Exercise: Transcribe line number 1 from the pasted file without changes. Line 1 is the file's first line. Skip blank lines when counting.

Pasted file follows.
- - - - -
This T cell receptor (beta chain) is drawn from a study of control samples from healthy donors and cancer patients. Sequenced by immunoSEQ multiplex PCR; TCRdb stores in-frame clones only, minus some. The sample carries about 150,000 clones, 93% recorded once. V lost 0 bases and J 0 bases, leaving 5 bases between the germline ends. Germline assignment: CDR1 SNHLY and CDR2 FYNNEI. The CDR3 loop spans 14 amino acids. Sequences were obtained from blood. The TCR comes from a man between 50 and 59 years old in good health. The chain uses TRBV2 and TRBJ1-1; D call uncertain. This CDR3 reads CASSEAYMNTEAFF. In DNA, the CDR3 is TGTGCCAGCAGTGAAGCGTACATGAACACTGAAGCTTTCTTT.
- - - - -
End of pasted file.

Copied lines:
This T cell receptor (beta chain) is drawn from a study of control samples from healthy donors and cancer patients. Sequenced by immunoSEQ multiplex PCR; TCRdb stores in-frame clones only, minus some. The sample carries about 150,000 clones, 93% recorded once. V lost 0 bases and J 0 bases, leaving 5 bases between the germline ends. Germline assignment: CDR1 SNHLY and CDR2 FYNNEI. The CDR3 loop spans 14 amino acids. Sequences were obtained from blood. The TCR comes from a man between 50 and 59 years old in good health. The chain uses TRBV2 and TRBJ1-1; D call uncertain. This CDR3 reads CASSEAYMNTEAFF. In DNA, the CDR3 is TGTGCCAGCAGTGAAGCGTACATGAACACTGAAGCTTTCTTT.